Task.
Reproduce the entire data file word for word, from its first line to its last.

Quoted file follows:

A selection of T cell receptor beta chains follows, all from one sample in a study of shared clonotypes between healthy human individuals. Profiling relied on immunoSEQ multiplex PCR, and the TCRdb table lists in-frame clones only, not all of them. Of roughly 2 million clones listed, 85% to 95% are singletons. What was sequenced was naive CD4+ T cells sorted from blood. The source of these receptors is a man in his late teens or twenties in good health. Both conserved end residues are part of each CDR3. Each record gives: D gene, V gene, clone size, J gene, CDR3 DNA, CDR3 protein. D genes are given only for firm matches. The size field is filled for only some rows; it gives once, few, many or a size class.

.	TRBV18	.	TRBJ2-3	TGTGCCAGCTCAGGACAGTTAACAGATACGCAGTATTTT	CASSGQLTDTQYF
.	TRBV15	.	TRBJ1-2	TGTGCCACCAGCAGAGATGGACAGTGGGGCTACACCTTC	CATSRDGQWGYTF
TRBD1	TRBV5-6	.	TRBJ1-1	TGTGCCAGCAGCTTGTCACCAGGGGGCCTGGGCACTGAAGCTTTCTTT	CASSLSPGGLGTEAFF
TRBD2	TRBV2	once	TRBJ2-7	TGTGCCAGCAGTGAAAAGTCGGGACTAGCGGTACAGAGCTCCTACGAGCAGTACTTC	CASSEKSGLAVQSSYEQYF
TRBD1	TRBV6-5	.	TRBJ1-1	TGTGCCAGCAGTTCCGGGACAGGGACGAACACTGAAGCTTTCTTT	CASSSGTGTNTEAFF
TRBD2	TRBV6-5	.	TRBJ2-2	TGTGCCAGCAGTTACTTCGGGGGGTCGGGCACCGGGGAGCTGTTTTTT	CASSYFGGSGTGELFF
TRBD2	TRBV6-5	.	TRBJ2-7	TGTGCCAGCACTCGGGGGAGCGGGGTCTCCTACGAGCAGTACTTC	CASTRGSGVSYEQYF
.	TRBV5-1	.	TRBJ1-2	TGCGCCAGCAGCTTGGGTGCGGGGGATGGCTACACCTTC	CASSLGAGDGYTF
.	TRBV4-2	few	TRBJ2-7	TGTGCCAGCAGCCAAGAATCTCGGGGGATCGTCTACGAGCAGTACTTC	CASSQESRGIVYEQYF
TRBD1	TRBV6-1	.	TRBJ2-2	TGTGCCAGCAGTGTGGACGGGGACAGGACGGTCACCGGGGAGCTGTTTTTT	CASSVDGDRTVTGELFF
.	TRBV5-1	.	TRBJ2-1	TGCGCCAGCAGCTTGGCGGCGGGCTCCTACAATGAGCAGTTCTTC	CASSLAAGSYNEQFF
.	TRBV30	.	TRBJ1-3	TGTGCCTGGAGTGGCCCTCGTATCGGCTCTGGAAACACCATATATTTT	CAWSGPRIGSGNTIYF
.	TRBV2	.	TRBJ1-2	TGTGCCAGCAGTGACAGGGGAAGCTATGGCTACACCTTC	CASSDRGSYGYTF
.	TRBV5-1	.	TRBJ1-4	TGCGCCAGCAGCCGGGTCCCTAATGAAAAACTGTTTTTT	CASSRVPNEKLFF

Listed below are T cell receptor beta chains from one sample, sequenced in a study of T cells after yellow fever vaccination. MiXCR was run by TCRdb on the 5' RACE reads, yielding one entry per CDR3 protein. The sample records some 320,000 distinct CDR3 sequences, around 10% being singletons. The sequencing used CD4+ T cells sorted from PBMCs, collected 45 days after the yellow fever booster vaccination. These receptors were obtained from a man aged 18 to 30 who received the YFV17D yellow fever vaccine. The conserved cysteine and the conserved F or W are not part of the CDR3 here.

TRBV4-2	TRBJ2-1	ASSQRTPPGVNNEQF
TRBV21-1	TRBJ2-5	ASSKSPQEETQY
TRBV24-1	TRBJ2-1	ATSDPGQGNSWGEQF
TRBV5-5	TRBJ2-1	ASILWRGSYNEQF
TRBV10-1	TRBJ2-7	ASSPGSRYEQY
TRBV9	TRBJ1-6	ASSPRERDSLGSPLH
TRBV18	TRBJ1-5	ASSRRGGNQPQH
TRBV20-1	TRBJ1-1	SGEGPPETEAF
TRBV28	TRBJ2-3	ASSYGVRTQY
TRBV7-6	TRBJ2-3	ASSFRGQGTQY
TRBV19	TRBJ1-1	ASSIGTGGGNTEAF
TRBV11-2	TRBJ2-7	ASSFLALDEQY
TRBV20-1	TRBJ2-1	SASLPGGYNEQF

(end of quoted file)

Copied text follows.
A selection of T cell receptor beta chains follows, all from one sample in a study of shared clonotypes between healthy human individuals. Profiling relied on immunoSEQ multiplex PCR, and the TCRdb table lists in-frame clones only, not all of them. Of roughly 2 million clones listed, 85% to 95% are singletons. What was sequenced was naive CD4+ T cells sorted from blood. The source of these receptors is a man in his late teens or twenties in good health. Both conserved end residues are part of each CDR3. Each record gives: D gene, V gene, clone size, J gene, CDR3 DNA, CDR3 protein. D genes are given only for firm matches. The size field is filled for only some rows; it gives once, few, many or a size class.

.	TRBV18	.	TRBJ2-3	TGTGCCAGCTCAGGACAGTTAACAGATACGCAGTATTTT	CASSGQLTDTQYF
.	TRBV15	.	TRBJ1-2	TGTGCCACCAGCAGAGATGGACAGTGGGGCTACACCTTC	CATSRDGQWGYTF
TRBD1	TRBV5-6	.	TRBJ1-1	TGTGCCAGCAGCTTGTCACCAGGGGGCCTGGGCACTGAAGCTTTCTTT	CASSLSPGGLGTEAFF
TRBD2	TRBV2	once	TRBJ2-7	TGTGCCAGCAGTGAAAAGTCGGGACTAGCGGTACAGAGCTCCTACGAGCAGTACTTC	CASSEKSGLAVQSSYEQYF
TRBD1	TRBV6-5	.	TRBJ1-1	TGTGCCAGCAGTTCCGGGACAGGGACGAACACTGAAGCTTTCTTT	CASSSGTGTNTEAFF
TRBD2	TRBV6-5	.	TRBJ2-2	TGTGCCAGCAGTTACTTCGGGGGGTCGGGCACCGGGGAGCTGTTTTTT	CASSYFGGSGTGELFF
TRBD2	TRBV6-5	.	TRBJ2-7	TGTGCCAGCACTCGGGGGAGCGGGGTCTCCTACGAGCAGTACTTC	CASTRGSGVSYEQYF
.	TRBV5-1	.	TRBJ1-2	TGCGCCAGCAGCTTGGGTGCGGGGGATGGCTACACCTTC	CASSLGAGDGYTF
.	TRBV4-2	few	TRBJ2-7	TGTGCCAGCAGCCAAGAATCTCGGGGGATCGTCTACGAGCAGTACTTC	CASSQESRGIVYEQYF
TRBD1	TRBV6-1	.	TRBJ2-2	TGTGCCAGCAGTGTGGACGGGGACAGGACGGTCACCGGGGAGCTGTTTTTT	CASSVDGDRTVTGELFF
.	TRBV5-1	.	TRBJ2-1	TGCGCCAGCAGCTTGGCGGCGGGCTCCTACAATGAGCAGTTCTTC	CASSLAAGSYNEQFF
.	TRBV30	.	TRBJ1-3	TGTGCCTGGAGTGGCCCTCGTATCGGCTCTGGAAACACCATATATTTT	CAWSGPRIGSGNTIYF
.	TRBV2	.	TRBJ1-2	TGTGCCAGCAGTGACAGGGGAAGCTATGGCTACACCTTC	CASSDRGSYGYTF
.	TRBV5-1	.	TRBJ1-4	TGCGCCAGCAGCCGGGTCCCTAATGAAAAACTGTTTTTT	CASSRVPNEKLFF

Listed below are T cell receptor beta chains from one sample, sequenced in a study of T cells after yellow fever vaccination. MiXCR was run by TCRdb on the 5' RACE reads, yielding one entry per CDR3 protein. The sample records some 320,000 distinct CDR3 sequences, around 10% being singletons. The sequencing used CD4+ T cells sorted from PBMCs, collected 45 days after the yellow fever booster vaccination. These receptors were obtained from a man aged 18 to 30 who received the YFV17D yellow fever vaccine. The conserved cysteine and the conserved F or W are not part of the CDR3 here.

TRBV4-2	TRBJ2-1	ASSQRTPPGVNNEQF
TRBV21-1	TRBJ2-5	ASSKSPQEETQY
TRBV24-1	TRBJ2-1	ATSDPGQGNSWGEQF
TRBV5-5	TRBJ2-1	ASILWRGSYNEQF
TRBV10-1	TRBJ2-7	ASSPGSRYEQY
TRBV9	TRBJ1-6	ASSPRERDSLGSPLH
TRBV18	TRBJ1-5	ASSRRGGNQPQH
TRBV20-1	TRBJ1-1	SGEGPPETEAF
TRBV28	TRBJ2-3	ASSYGVRTQY
TRBV7-6	TRBJ2-3	ASSFRGQGTQY
TRBV19	TRBJ1-1	ASSIGTGGGNTEAF
TRBV11-2	TRBJ2-7	ASSFLALDEQY
TRBV20-1	TRBJ2-1	SASLPGGYNEQF